It has been over a year since Hurricane Maria made landfall on Puerto Rico on September 20, 2017. The island is still in the process of rebuilding itself. The category 4 storm resulted in the deaths of roughly 3,000 people and $45-90 billion in damage, making it the worst natural disaster to affect the island on record.
According to CNN and other news outlets, Puerto Rico experienced an island wide blackout as a result of Hurricane Maria, making it the biggest blackout in US history and second in the world. To date, 95-99% of the island’s electricity has been restored with the people of El Yunque National Forest being one of the last ones without power as reported by CNN, New York Daily News and The New York Times.
The federal and Puerto Rican governments responses to the relief efforts on the island have not gone over well with its citizens. In a Washington Post-Kaiser Family Foundation poll 60% of Puerto Ricans surveyed said that the federal government did a fair-poor job in response to Hurricane Maria, while 74% gave similar reviews towards the local government. Citing lack of preparation, and priority (possibly due to Puerto Rico lack of statehood as part of the reason) among other reasons.
As a result of lack of coordination by the governments, there has been an uneven distribution of relief efforts throughout the island. San Juan, Ponce, and other large cities are receiving quicker assistance from the government and thus are recovering faster than smaller towns such as Punta Santiago.
The assistance the citizens request from the government (Federal Emergency Management Agency) is ‘frustratingly slow’ and thus must rely on volunteer and church groups for assistance. Even those who receive monetary assistance to help rebuild their homes ‘often aren’t enough to cover the cost of repairing a home’.
Due to the unreliable support from its governments, many Puerto Ricans have needed to rely on non-profit and private organizations to help sustain them. Individual contributions have also helped the relief effort.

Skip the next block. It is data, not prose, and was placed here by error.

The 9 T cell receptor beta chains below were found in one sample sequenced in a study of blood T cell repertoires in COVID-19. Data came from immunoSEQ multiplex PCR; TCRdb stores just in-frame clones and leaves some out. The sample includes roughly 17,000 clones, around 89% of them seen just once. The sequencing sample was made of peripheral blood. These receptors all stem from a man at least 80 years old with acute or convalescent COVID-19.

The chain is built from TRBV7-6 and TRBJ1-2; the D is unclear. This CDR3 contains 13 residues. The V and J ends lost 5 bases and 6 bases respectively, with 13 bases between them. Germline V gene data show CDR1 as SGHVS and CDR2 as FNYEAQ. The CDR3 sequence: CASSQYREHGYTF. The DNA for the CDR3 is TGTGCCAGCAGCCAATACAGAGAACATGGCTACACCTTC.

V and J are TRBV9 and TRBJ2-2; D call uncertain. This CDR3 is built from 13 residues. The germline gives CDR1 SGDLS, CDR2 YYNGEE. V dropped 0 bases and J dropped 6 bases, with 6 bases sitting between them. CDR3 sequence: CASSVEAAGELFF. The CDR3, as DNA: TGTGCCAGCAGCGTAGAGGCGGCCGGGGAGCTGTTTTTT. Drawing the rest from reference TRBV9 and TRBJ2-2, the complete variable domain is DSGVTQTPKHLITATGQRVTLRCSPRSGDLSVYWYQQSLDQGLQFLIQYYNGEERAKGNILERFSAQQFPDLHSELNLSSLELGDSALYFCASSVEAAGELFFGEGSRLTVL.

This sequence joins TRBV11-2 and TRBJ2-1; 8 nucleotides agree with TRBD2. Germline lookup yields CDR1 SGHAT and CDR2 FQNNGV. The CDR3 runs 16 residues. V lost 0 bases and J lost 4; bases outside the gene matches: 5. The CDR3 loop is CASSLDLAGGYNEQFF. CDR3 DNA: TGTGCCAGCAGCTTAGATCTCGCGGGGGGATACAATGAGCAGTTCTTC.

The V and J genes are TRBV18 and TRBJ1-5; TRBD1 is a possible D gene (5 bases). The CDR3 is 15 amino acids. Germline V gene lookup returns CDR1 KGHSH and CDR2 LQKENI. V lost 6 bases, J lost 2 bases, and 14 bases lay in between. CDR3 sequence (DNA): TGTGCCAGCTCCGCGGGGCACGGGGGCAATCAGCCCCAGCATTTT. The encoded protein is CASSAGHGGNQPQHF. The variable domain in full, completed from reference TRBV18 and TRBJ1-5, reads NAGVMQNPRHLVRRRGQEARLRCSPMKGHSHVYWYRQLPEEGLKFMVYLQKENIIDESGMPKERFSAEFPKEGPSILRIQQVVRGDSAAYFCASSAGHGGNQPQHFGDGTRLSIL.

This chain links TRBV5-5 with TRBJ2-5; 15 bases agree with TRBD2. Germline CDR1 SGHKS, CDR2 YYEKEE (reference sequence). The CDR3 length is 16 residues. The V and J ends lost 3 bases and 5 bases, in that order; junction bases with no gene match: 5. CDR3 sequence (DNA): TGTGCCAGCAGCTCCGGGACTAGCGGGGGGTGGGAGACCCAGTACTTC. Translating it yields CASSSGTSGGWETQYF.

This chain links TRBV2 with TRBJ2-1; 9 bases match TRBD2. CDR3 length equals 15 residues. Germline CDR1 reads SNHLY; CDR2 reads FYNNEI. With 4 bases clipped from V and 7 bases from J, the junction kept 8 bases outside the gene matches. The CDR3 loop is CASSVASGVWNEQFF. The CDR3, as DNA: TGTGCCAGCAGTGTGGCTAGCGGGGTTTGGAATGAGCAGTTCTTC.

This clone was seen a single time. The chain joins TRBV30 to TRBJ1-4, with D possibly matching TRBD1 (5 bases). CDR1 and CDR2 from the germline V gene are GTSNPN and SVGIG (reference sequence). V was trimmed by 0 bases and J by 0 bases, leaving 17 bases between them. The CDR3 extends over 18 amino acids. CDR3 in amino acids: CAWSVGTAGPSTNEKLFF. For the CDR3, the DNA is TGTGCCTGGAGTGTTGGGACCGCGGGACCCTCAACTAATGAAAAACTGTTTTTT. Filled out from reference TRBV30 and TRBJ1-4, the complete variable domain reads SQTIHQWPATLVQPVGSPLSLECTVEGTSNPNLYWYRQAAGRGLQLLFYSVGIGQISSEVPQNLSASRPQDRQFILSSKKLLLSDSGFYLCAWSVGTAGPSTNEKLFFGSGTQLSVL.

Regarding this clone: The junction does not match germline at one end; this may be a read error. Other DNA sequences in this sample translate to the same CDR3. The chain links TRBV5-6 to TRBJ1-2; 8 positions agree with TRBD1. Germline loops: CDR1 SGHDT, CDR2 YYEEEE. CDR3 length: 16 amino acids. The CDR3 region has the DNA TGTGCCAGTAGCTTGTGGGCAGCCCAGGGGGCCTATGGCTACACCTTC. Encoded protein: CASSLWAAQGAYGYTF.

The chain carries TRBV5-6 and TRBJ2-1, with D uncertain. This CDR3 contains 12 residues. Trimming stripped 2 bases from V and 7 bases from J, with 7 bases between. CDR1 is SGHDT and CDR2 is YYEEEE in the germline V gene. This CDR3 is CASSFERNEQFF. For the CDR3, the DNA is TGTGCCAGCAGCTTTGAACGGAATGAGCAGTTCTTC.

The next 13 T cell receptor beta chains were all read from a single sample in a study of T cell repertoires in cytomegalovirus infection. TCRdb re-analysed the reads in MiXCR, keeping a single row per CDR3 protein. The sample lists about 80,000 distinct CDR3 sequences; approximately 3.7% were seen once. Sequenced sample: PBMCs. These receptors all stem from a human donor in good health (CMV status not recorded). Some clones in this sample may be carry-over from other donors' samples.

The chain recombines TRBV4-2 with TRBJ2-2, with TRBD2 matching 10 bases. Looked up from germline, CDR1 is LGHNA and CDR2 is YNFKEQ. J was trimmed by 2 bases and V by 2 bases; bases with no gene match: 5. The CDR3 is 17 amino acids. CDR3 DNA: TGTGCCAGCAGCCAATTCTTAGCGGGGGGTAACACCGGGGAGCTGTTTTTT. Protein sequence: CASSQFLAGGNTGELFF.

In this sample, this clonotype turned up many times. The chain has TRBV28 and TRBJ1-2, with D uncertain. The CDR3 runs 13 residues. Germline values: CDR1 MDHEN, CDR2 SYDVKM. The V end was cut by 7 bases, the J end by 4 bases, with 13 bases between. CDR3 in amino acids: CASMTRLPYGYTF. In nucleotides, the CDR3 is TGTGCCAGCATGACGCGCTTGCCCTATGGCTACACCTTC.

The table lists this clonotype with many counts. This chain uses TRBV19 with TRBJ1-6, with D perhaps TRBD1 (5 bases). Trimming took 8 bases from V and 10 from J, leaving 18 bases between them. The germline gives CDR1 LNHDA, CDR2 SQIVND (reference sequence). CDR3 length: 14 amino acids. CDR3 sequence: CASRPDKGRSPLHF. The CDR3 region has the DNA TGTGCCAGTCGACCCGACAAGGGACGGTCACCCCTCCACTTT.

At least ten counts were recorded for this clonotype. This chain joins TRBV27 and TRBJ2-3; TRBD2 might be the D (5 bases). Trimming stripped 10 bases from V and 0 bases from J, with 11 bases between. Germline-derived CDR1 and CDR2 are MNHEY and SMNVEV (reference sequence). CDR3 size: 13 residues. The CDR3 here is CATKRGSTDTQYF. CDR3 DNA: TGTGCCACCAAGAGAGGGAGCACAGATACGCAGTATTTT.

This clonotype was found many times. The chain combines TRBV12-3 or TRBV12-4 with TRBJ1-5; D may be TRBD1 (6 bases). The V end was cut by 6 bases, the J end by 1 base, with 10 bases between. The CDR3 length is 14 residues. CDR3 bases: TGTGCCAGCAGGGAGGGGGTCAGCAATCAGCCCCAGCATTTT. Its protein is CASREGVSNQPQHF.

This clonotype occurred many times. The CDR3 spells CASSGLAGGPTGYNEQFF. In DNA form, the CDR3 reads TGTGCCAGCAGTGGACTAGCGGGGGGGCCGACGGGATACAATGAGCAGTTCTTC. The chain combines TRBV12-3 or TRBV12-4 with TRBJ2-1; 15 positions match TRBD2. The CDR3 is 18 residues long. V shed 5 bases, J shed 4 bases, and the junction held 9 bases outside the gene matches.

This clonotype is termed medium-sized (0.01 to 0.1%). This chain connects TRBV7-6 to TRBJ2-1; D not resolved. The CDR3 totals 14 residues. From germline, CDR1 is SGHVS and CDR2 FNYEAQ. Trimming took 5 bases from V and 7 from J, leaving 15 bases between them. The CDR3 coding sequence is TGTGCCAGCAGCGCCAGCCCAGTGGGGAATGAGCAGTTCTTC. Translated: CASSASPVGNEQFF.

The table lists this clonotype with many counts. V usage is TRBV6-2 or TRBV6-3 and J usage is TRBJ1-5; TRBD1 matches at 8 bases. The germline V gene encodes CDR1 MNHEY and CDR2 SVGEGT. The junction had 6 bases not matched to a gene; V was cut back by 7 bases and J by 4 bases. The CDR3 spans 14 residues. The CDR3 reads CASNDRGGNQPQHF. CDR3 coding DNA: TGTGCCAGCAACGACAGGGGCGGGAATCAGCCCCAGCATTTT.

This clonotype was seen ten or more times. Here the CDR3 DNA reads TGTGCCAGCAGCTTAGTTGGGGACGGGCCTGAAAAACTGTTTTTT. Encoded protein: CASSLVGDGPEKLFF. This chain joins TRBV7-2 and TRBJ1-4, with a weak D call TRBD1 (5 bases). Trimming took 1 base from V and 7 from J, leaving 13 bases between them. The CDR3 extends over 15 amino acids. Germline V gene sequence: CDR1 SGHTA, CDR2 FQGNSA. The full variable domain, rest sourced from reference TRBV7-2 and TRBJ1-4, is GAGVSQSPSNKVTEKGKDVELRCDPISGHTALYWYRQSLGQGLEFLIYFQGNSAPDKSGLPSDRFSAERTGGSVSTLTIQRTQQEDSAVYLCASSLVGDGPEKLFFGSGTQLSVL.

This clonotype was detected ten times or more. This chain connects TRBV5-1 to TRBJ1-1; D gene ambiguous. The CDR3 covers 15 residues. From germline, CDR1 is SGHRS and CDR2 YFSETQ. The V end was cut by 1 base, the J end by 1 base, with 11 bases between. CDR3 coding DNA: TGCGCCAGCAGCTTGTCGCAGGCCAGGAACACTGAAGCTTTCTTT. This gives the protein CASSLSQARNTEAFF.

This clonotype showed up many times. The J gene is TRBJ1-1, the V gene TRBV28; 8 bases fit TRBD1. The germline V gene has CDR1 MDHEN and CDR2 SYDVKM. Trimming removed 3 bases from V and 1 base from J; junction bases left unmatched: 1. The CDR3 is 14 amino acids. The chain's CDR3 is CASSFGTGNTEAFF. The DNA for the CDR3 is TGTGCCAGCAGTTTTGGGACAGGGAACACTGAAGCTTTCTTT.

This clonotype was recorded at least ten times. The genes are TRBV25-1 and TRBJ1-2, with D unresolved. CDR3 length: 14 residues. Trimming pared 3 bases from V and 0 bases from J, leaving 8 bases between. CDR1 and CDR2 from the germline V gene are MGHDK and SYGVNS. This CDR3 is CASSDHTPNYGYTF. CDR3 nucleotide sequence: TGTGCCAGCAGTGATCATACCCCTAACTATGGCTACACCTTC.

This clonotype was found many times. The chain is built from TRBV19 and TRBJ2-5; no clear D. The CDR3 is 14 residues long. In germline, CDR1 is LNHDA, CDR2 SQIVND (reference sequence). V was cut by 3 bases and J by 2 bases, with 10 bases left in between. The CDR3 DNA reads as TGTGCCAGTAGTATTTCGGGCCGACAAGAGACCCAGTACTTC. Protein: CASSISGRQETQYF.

Celebrities have contributed to the relief effort including, Lin Manuel Miranda who composed and sang ‘Almost like praying’ which featured Artists for Puerto Rico, Ricky Martin who created a fundraising page at YouCaring and Pitbull and Mark Cuban who donated their personal and NBA team planes’ respectfully to help the relief efforts. Encouraging their followers to contribute to the cause as well.
Puerto Rico has faced economic/financial problems for the past decade that has been worsened by the effects of Hurricane Maria. Tourism accounts for a portion of the island GDP and currently a major source of income for the island, due to its other major industries recovering from the hurricane. As Carla Campos, executive director of the Puerto Rico Tourism Company sums up the situation Puerto Rico faces during a Skift Global Forum in New York City “Tourism can be a force for good in Puerto Rico,” she said. “The government is $74 billion in debt. About 500,000 people have left Puerto Rico for better opportunities in the last 10 years. In the last five years, we’ve lost 40,000 jobs.”
Puerto Ricans are using tourism as a mean of helping rebuild its economy. Other industries such as agriculture will take months and years to recover.
Initial problems faced by tourism industry was encouraging people to visit the island. After initial news media reports of the hurricane’s effect on Puerto Rico, caused people to be hesitant about visiting the island, as the assumption was that the island was not in a capacity to have tourists. When in actuality tourism represents 10% of the island GDP. Which helps the economy as a major income, when other industries are in the process of recovering. Approximately 90% of the hotel inventory has been restored, with over 4000 restaurants being opened, along with 186 attractions.
Using this opportunity companies have organize tours that center around the rebuilding of the island, whether that be ‘dig out Camuy Cave Park or clean up Crash Boat Beach in Aguadilla’, encouraging volunteerism on these tours as reported by Forbes.
With the Puerto Rico in the midst of its first hurricane season since Hurricane Maria made landfall, and the reconstruction still in process, the season’s effects on the island have not be foreseen and if it will affect Puerto Rico’s recovery effort.